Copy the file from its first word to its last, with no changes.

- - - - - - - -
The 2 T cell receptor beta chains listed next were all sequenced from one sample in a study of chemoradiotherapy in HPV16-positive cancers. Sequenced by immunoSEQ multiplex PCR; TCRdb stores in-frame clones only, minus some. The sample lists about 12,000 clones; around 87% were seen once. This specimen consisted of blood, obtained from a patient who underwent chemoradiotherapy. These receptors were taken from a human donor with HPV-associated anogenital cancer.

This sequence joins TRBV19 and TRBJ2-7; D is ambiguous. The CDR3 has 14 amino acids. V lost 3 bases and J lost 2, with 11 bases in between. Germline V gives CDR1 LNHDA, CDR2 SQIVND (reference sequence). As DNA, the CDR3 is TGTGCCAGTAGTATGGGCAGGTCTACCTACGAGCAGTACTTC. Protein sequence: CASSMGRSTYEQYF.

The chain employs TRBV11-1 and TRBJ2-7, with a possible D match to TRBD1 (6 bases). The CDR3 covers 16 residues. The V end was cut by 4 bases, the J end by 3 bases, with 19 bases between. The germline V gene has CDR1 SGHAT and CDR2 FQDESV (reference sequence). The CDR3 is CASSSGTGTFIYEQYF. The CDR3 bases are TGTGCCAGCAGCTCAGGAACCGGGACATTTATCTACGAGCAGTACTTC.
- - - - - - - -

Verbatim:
The 2 T cell receptor beta chains listed next were all sequenced from one sample in a study of chemoradiotherapy in HPV16-positive cancers. Sequenced by immunoSEQ multiplex PCR; TCRdb stores in-frame clones only, minus some. The sample lists about 12,000 clones; around 87% were seen once. This specimen consisted of blood, obtained from a patient who underwent chemoradiotherapy. These receptors were taken from a human donor with HPV-associated anogenital cancer.

This sequence joins TRBV19 and TRBJ2-7; D is ambiguous. The CDR3 has 14 amino acids. V lost 3 bases and J lost 2, with 11 bases in between. Germline V gives CDR1 LNHDA, CDR2 SQIVND (reference sequence). As DNA, the CDR3 is TGTGCCAGTAGTATGGGCAGGTCTACCTACGAGCAGTACTTC. Protein sequence: CASSMGRSTYEQYF.

The chain employs TRBV11-1 and TRBJ2-7, with a possible D match to TRBD1 (6 bases). The CDR3 covers 16 residues. The V end was cut by 4 bases, the J end by 3 bases, with 19 bases between. The germline V gene has CDR1 SGHAT and CDR2 FQDESV (reference sequence). The CDR3 is CASSSGTGTFIYEQYF. The CDR3 bases are TGTGCCAGCAGCTCAGGAACCGGGACATTTATCTACGAGCAGTACTTC.